NaPoMo QOTD This Is How You Write A Poem. Good Day and Good Luck.

"Be careful what you say to us now.
...If you speak
You cannot be delicate or sad or clever.
...You may speak only to our heart,"
 - Lines to a Poet by Josephine Jacobsen* (PoLau '71-'73)

Today is National Encourage a Young Writer Day. Jacobsen's advice is one of many poems to writers in the Anthology. Her poem, in its entirety, is the one that struck me the most, so I decided to share it with all of you. I'm celebrating today by not having a regular blog. Instead of you reading what I have to say (although everything I have to say is of great importance and you should read it. Probably more than once.) I'm going to share some of my favorite writing exercises from over the years. Go forth and be encouraged, writers!

#1: My former poetry professor, Dr. Melissa Morphew, has what we not-always-so-lovingly referred to as The Box. It's a little blue tupperware container with roughly a bajillion tiny slips of paper inside. She would bring it into class and have each student pick a certain number of words (usually 10 or 12) out of the box and write them down in the order they're drawn. Then we have to write a poem using those words. In that order. You don't have to have a magic word box, you can pick words from anywhere. Just 10 or 12 randomly chosen words to create a poem around.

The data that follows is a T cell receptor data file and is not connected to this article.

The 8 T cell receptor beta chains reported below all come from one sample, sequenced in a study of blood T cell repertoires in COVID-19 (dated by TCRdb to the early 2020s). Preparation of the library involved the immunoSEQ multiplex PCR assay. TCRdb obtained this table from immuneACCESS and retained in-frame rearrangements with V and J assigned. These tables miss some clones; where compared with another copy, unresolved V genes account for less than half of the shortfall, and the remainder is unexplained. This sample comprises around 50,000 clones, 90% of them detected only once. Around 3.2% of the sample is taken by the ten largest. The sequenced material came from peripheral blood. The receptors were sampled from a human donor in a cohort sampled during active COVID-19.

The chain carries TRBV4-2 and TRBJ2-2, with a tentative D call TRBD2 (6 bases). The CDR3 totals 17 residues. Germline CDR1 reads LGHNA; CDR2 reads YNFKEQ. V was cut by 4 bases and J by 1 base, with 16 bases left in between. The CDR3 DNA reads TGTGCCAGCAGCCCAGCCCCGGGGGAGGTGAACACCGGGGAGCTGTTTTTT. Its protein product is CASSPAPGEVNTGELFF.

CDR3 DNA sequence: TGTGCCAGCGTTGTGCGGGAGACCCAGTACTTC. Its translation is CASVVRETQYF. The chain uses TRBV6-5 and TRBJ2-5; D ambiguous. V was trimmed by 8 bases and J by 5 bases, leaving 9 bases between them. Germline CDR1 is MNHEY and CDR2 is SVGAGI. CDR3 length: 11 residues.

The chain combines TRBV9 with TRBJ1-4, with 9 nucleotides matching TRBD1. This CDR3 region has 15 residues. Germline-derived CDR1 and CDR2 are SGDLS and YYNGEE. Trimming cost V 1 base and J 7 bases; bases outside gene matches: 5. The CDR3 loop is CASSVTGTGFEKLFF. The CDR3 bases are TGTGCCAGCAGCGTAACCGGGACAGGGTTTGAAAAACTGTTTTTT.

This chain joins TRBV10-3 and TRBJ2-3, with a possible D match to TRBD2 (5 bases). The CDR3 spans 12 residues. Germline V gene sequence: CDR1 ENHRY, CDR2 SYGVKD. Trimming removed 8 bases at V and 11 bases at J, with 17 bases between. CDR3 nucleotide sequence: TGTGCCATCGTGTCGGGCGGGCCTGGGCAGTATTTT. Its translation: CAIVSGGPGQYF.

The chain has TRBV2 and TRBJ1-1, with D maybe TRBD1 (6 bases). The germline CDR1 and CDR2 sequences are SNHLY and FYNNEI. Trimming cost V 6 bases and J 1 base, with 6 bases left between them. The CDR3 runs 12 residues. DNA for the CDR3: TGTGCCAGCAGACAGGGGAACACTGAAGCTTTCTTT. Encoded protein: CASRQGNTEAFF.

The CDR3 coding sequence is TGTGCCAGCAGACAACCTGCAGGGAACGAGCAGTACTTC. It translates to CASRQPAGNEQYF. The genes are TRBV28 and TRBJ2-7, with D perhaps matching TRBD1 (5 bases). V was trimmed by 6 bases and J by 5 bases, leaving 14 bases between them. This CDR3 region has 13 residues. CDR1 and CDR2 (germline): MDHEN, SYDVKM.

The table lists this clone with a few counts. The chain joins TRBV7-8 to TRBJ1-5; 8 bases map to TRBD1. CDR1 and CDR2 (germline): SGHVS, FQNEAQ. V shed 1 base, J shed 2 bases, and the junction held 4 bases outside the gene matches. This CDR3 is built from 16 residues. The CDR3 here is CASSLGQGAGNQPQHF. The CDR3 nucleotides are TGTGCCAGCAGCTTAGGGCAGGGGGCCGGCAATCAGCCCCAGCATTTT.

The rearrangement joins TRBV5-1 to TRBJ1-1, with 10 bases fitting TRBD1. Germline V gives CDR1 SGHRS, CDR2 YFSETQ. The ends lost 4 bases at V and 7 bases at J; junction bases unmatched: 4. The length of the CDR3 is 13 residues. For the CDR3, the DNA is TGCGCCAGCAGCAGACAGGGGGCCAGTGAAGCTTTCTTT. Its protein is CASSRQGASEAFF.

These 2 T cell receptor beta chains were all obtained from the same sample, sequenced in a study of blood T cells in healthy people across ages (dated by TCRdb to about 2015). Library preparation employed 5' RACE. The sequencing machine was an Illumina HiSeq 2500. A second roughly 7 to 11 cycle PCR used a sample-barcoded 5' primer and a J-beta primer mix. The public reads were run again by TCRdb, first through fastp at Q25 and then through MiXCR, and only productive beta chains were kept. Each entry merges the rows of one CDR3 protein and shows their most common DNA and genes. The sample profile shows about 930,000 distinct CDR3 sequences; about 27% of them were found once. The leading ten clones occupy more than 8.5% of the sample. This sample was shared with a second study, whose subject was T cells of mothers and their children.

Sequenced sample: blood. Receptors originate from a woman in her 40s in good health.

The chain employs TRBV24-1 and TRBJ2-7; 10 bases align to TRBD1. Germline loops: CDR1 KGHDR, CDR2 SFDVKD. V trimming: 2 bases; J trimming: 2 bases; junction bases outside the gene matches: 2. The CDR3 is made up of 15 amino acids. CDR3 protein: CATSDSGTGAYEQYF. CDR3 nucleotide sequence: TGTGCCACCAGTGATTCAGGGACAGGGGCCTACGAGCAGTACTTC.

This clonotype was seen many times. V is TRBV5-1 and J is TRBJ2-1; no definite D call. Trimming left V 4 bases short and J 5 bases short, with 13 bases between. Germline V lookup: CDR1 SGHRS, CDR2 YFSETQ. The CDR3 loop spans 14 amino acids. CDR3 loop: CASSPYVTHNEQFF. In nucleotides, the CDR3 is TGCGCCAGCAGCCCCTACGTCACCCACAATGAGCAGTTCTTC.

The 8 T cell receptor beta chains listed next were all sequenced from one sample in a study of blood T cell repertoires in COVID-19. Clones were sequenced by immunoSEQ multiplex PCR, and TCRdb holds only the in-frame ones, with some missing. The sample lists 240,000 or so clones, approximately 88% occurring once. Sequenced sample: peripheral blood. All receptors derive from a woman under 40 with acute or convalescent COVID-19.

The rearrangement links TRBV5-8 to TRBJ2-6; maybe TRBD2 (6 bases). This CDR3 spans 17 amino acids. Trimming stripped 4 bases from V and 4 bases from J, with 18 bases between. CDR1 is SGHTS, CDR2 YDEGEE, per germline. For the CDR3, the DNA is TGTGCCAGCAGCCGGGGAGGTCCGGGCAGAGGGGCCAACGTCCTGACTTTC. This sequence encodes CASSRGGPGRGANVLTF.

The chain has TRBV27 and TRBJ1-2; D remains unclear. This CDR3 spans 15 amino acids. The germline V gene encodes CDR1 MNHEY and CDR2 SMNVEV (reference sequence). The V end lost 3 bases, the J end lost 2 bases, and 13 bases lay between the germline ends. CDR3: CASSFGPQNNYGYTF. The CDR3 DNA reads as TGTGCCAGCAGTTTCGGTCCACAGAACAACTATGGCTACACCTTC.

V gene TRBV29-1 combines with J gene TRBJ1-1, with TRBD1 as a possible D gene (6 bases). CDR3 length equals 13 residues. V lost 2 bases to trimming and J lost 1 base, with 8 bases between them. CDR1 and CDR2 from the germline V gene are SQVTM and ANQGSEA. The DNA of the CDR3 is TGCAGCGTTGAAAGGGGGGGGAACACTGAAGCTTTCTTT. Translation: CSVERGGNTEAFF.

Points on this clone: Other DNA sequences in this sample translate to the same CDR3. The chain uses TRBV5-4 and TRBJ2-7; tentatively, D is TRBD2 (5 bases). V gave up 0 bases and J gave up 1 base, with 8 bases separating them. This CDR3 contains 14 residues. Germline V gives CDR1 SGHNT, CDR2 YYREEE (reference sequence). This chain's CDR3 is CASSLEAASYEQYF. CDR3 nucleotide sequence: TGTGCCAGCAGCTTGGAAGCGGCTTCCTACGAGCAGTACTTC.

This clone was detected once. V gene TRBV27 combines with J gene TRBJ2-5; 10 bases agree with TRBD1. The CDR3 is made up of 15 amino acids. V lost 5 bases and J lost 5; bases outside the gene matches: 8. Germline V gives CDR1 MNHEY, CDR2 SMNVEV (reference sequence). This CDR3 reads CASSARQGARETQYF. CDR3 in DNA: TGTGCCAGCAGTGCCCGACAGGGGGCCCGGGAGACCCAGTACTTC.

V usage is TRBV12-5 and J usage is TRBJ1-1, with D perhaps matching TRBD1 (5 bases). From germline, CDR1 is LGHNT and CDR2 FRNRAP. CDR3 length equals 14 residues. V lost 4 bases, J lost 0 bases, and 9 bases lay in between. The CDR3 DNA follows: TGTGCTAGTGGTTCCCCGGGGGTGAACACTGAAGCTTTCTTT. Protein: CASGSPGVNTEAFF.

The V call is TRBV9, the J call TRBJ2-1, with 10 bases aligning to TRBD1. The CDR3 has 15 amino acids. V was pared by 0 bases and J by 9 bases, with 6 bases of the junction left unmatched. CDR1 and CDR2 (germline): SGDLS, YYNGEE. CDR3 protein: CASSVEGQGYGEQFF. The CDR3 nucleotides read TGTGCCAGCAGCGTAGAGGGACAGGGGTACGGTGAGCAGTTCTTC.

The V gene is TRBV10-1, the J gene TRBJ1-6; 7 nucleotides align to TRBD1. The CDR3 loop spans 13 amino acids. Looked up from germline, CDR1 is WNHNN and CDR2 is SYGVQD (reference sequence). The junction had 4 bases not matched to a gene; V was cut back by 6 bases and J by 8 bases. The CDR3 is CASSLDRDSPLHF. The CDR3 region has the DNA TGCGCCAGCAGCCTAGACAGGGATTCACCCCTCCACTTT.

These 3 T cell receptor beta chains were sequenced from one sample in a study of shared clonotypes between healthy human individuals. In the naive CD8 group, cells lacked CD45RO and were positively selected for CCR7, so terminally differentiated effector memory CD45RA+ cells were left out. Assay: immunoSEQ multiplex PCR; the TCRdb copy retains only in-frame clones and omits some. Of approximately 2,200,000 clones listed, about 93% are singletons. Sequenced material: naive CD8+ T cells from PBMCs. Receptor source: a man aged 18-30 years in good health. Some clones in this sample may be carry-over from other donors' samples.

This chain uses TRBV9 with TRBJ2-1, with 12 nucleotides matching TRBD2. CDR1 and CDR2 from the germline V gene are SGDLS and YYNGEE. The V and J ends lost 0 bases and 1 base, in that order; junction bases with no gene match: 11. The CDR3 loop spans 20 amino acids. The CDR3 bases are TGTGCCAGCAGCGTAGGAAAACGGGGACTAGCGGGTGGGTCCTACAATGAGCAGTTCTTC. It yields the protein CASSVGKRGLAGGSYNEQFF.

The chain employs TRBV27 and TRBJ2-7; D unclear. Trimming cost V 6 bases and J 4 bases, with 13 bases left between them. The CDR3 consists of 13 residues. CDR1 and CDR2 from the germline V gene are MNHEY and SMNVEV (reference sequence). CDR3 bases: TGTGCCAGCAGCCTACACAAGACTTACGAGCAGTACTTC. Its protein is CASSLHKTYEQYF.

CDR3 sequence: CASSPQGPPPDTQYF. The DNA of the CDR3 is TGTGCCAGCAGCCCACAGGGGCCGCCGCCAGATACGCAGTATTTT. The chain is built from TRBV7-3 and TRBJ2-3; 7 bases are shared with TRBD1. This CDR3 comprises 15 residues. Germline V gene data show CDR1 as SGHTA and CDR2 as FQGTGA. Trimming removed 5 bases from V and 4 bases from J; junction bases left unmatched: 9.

#2: The incredibly popular 20 Little Poetry Projects. This one is pretty self explanatory. Start with the first project and finish with the last. My professor used this as an exercise to kickstart a poem in Intro to Poetry and I came out with a pretty good piece of work if I do say so myself. (I do. And Texas Association of Creative Writing Teachers agreed. I got 2nd place.)

#3: Another favorite of mine is to pick a color. Describe it in as much detail as you possibly can, but don't ever say the name of the color. The first time I did this was in creative writing in high school. It was a failure of epic proportions. I revisited it in college and chose the color of my favorite scarf. It is one of my favorite that I've written.

#4: Skeleton poem. Pick your favorite poem. Or your not favorite poem. Whatever. Take the verbs (or adjectives or any of one type of word) and write a poem using those words in that order.

#5:  Pick a word. (Longer ones are better for this) That's the title of your poem. Write a poem using only the letters in the word you chose for the title. This one killed my brain, but the poem I ended up with was a totally different style from what I usually write and it brought out something I didn't know I had in me.

Don't worry about it if the generation exercise doesn't work for you the first time. Not everything is gold. try a bunch until you find that spark. Just let the poem go where it needs to, don't feel constrained by the "rules" of the exercise. I think the best piece of advice Dr. Morphew ever gave our classes was "Sometimes your poem starts out on its way to church and ends up at the dog track."

*From The Poets Laureate Anthology, published by W.W. Norton in association with the Library of Congress. Poem copyright Josephine Jacobsen.


These are great posts, Jerusha! Keep 'em coming!
Jerusha said…
Yes ma'am! 20 (well, 17 now) comin' right up!

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